Tagged:  fathers

When a giant earthquake and tsunami ripped through Japan last March, many husbands and fathers lost their families. Japan is now having to tackle a family crisis – one that is not accustomed to seeing and supporting single fathers.

In a country where gender roles are traditional, mothers tend to do the care-giving while fathers are in the workforce, bringing home money for the household. When Japanese men operate outside of this model, by choice or by chance, society doesn’t support them.

In November of 2009, a group called Single Father Japan was started to bring together and help these men living outside this gender norm. In June of 2011, Single Father Japan went to the Ministry of Health and Welfare to discuss an extension of bereavement pensions for men who lost family in the March 2011 earthquake. Evidently, these benefits are currently available to mothers.

And benefits are available to women because there are fewer in the workplace and typically have lower salaries than men. Oh snap!

If you want to read more, get your sauce on below.

Sauce: IPS

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‘Teen Dad’ to Air in UK


Move along, “Teen Mom!” On July 27, MTV UK and Ireland will start a series that follows six young fathers in the United Kingdom. The first-time fathers were all taped for three-months as they experienced the good and bad parts of fathering children young.

It’s interesting to see MTV choosing fathers over mothers in the UK. MTV’s “Teen Mom” series is popular in the United States – did they do some research that found the UK to be more interested in fathers? I got a hold of the PR people that deal with “Teen Dad” and unfortunately, I’ve been waiting for a reply all week about why fathers were chosen over mothers. All MTV Networks Europe could do was send me a press release describing the six dudes the show will follow.

The UK’s office for National Statistics says that last year, 41,325 teenage boys in England and Wales under the age of 18 became fathers. This helps make the UK the teenage pregnancy capital of Europe.

U jelly, American fathers? The UK is far more interested in hearing a dad’s story than the US. Sucks to be us, bro.

MTV UK

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ORLY? Sons of Cheating Fathers Cheat

In some of the least surprising news ever, scientists at Prague’s Charles University found that men are more likely to cheat on their partners if their fathers had.

InB4 “the apple doesn’t fall far from the tree” and “like father like son.”

The article goes on and on, but let’s be honest – this isn’t news, right? Sons learn the ways of the world from their fathers. Just like the trend that teenage mothers tend to give birth to girls that end up being teenage mothers, cheating fathers tend to create cheating sons.

In other news, father athletes tend to make their kids into athletes. And in other news, alcoholic fathers tend to make their kids into alcoholics. And yet, in other news, Godzilla somehow created a Godzilla Junior.

The study somehow also found that women were relatively unaffected by their mothers’ cheating.

Sauce Daily Mail

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Baseball’s Best Father-Son Combos

Yahoo Sports has been a source of fatherhood articles for us lately, if that gives you a scary idea of the article pool we’re working with. But hey, it’s Friday and a holiday weekend…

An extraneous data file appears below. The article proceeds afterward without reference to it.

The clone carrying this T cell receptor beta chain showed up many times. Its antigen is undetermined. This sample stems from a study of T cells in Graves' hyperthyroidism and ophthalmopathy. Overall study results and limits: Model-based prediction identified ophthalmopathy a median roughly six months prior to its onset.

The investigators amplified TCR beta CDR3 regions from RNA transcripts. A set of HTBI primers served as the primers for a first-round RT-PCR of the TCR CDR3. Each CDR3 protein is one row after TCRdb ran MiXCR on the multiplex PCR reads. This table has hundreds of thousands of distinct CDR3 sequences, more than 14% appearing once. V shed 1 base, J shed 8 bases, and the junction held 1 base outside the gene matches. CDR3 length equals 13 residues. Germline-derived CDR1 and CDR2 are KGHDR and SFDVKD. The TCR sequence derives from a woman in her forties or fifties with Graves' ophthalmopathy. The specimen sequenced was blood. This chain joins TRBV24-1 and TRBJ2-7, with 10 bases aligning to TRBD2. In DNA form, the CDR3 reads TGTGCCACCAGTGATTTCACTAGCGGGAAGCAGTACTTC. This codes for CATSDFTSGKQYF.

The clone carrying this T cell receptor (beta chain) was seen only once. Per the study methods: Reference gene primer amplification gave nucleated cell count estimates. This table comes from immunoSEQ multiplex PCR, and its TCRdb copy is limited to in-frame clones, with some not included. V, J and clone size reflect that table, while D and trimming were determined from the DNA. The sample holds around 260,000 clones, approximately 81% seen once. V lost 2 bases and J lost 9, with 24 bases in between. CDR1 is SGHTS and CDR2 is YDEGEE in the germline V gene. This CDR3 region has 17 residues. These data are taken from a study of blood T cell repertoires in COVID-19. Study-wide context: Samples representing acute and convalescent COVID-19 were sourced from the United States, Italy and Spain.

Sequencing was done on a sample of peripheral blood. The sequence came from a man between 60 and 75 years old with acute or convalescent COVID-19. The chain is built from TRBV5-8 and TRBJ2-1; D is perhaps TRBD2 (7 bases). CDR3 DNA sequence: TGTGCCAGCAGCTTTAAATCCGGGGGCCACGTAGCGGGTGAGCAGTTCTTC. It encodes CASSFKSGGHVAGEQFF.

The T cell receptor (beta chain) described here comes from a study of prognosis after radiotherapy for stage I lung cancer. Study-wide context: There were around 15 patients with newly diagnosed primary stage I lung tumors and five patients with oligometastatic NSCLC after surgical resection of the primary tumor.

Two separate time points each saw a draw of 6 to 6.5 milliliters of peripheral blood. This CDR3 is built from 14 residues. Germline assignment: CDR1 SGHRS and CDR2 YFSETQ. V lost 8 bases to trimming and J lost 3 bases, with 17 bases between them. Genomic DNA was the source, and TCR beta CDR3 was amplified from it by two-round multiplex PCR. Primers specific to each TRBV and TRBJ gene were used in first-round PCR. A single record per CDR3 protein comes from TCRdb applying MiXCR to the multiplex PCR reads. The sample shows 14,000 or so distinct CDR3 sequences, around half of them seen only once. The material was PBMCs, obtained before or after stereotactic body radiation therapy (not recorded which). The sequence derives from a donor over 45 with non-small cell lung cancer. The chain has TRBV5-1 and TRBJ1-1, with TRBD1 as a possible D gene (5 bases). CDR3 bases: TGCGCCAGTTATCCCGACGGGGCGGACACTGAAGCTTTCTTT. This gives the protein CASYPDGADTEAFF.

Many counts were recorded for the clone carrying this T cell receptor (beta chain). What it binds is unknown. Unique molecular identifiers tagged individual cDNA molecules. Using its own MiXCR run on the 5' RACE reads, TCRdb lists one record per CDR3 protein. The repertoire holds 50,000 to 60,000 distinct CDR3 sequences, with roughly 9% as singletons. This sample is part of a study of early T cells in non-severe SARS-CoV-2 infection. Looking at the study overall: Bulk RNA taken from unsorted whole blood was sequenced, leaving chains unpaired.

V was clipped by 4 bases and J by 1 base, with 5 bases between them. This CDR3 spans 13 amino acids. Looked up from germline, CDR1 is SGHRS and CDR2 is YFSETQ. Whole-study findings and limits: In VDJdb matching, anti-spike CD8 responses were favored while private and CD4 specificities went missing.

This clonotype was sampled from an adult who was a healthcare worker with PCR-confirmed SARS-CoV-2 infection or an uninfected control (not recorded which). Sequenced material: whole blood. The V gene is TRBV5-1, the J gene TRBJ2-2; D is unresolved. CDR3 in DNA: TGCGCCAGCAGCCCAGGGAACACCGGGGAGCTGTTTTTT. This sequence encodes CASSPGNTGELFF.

Yahoo contributor Mark Paul presents for your consideration, the “best” father-son combos in the MLB.

I don’t know much about baseball, but I don’t know why the Ripken family didn’t make it on the list. I was pretty into Cal Ripken Jr. back when I was in little league. On the other hand, I pretty much used Sandy Alomar’s baseball cards to practice throwing cards like Gambit.

Yahoo Sports

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Yahoo Sports has a list up of the five best and worst fathers in sports movies. I don’t want to ruin the surprise about who’s on the list, but Ray Kinsella from “Field of Dreams” is on the Worst list. BAM! Take that, Costner!

Also, Rocky Balboa didn’t make the Worst list – though he seems to be on-par with Kinsella. Everything seems to work out for Rocky in every movie, but he sure mindscrewed his kid along the way.

Yahoo Sports

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Dr. Peggy Drexler’s got the most recent fatherhood-tagged post on ol’ HuffPo – and she brings up a complicated topic: whether fathers are able to affect daughters just by being around (and then scaling upward the better they are). Her argument is that – yes, fathers shape daughters’ lives, but that just saying it “lacks dimension.”

I think giving things dimensions sometimes cheapens nature’s finer designs.

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England’s National Health Service released a publication for medical centers and hospitals outlining all the wacky and wonderful information that, well, they wanted to health care professionals to know. Here’s a zinger: “To help overcome anxieties about giving birth,” the manual states, “planned hospital visits can be valuable to give expectant parents, especially fathers/partners, practical information about such matters as car parking and cafés.”

Ladies and gentlemen, welcome to child birth in England, which I now can’t imagine without the Benny Hill theme song.

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In case you missed Lisa Gates’ story “Do Men Need to Act Like Women to Succeed as Fathers,” give it a read. Gates talks about how – if you need a TLDR – fathers can’t catch a break. In related news, the font the Forbes uses is inappropriately large.

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